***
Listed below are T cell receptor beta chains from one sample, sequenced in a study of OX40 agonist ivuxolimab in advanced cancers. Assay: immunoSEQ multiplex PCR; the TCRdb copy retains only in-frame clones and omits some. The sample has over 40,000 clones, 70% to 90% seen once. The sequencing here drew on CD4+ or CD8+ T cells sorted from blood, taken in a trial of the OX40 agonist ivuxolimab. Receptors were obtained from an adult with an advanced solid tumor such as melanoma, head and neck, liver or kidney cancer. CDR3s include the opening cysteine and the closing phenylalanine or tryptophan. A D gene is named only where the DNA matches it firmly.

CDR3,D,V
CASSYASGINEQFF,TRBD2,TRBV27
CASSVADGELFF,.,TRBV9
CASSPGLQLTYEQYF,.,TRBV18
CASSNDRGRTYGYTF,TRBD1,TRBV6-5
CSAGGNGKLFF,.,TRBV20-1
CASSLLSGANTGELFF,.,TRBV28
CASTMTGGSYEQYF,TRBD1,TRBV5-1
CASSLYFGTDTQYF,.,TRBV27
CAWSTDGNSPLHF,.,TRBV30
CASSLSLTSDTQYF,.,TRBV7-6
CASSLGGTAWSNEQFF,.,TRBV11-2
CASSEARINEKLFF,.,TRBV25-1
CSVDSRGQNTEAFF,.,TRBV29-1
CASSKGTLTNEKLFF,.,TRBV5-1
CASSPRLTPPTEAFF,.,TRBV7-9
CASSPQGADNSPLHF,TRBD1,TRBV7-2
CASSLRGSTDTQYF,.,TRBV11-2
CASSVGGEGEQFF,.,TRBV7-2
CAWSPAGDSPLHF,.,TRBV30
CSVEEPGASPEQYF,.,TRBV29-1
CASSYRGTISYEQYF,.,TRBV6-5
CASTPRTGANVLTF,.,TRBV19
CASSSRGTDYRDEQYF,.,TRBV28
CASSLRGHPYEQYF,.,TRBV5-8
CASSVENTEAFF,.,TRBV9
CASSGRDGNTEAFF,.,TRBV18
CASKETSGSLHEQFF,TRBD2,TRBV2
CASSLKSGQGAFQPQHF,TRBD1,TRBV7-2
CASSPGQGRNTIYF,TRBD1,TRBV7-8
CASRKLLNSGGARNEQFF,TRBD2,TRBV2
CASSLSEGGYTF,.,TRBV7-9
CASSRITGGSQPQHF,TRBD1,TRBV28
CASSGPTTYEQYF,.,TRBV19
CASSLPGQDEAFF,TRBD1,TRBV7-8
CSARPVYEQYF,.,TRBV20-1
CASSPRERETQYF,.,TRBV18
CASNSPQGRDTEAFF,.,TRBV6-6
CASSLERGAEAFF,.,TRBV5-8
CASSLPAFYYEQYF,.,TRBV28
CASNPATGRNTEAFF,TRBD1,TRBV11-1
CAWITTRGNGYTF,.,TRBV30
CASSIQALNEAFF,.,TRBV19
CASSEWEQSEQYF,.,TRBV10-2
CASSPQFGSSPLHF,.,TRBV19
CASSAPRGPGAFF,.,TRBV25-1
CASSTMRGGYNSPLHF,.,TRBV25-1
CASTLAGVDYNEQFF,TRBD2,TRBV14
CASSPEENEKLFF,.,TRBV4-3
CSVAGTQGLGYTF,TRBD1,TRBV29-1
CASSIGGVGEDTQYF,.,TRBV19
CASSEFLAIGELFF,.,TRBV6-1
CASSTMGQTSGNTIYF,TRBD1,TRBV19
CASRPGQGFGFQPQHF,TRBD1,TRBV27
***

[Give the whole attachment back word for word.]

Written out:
Listed below are T cell receptor beta chains from one sample, sequenced in a study of OX40 agonist ivuxolimab in advanced cancers. Assay: immunoSEQ multiplex PCR; the TCRdb copy retains only in-frame clones and omits some. The sample has over 40,000 clones, 70% to 90% seen once. The sequencing here drew on CD4+ or CD8+ T cells sorted from blood, taken in a trial of the OX40 agonist ivuxolimab. Receptors were obtained from an adult with an advanced solid tumor such as melanoma, head and neck, liver or kidney cancer. CDR3s include the opening cysteine and the closing phenylalanine or tryptophan. A D gene is named only where the DNA matches it firmly.

CDR3,D,V
CASSYASGINEQFF,TRBD2,TRBV27
CASSVADGELFF,.,TRBV9
CASSPGLQLTYEQYF,.,TRBV18
CASSNDRGRTYGYTF,TRBD1,TRBV6-5
CSAGGNGKLFF,.,TRBV20-1
CASSLLSGANTGELFF,.,TRBV28
CASTMTGGSYEQYF,TRBD1,TRBV5-1
CASSLYFGTDTQYF,.,TRBV27
CAWSTDGNSPLHF,.,TRBV30
CASSLSLTSDTQYF,.,TRBV7-6
CASSLGGTAWSNEQFF,.,TRBV11-2
CASSEARINEKLFF,.,TRBV25-1
CSVDSRGQNTEAFF,.,TRBV29-1
CASSKGTLTNEKLFF,.,TRBV5-1
CASSPRLTPPTEAFF,.,TRBV7-9
CASSPQGADNSPLHF,TRBD1,TRBV7-2
CASSLRGSTDTQYF,.,TRBV11-2
CASSVGGEGEQFF,.,TRBV7-2
CAWSPAGDSPLHF,.,TRBV30
CSVEEPGASPEQYF,.,TRBV29-1
CASSYRGTISYEQYF,.,TRBV6-5
CASTPRTGANVLTF,.,TRBV19
CASSSRGTDYRDEQYF,.,TRBV28
CASSLRGHPYEQYF,.,TRBV5-8
CASSVENTEAFF,.,TRBV9
CASSGRDGNTEAFF,.,TRBV18
CASKETSGSLHEQFF,TRBD2,TRBV2
CASSLKSGQGAFQPQHF,TRBD1,TRBV7-2
CASSPGQGRNTIYF,TRBD1,TRBV7-8
CASRKLLNSGGARNEQFF,TRBD2,TRBV2
CASSLSEGGYTF,.,TRBV7-9
CASSRITGGSQPQHF,TRBD1,TRBV28
CASSGPTTYEQYF,.,TRBV19
CASSLPGQDEAFF,TRBD1,TRBV7-8
CSARPVYEQYF,.,TRBV20-1
CASSPRERETQYF,.,TRBV18
CASNSPQGRDTEAFF,.,TRBV6-6
CASSLERGAEAFF,.,TRBV5-8
CASSLPAFYYEQYF,.,TRBV28
CASNPATGRNTEAFF,TRBD1,TRBV11-1
CAWITTRGNGYTF,.,TRBV30
CASSIQALNEAFF,.,TRBV19
CASSEWEQSEQYF,.,TRBV10-2
CASSPQFGSSPLHF,.,TRBV19
CASSAPRGPGAFF,.,TRBV25-1
CASSTMRGGYNSPLHF,.,TRBV25-1
CASTLAGVDYNEQFF,TRBD2,TRBV14
CASSPEENEKLFF,.,TRBV4-3
CSVAGTQGLGYTF,TRBD1,TRBV29-1
CASSIGGVGEDTQYF,.,TRBV19
CASSEFLAIGELFF,.,TRBV6-1
CASSTMGQTSGNTIYF,TRBD1,TRBV19
CASRPGQGFGFQPQHF,TRBD1,TRBV27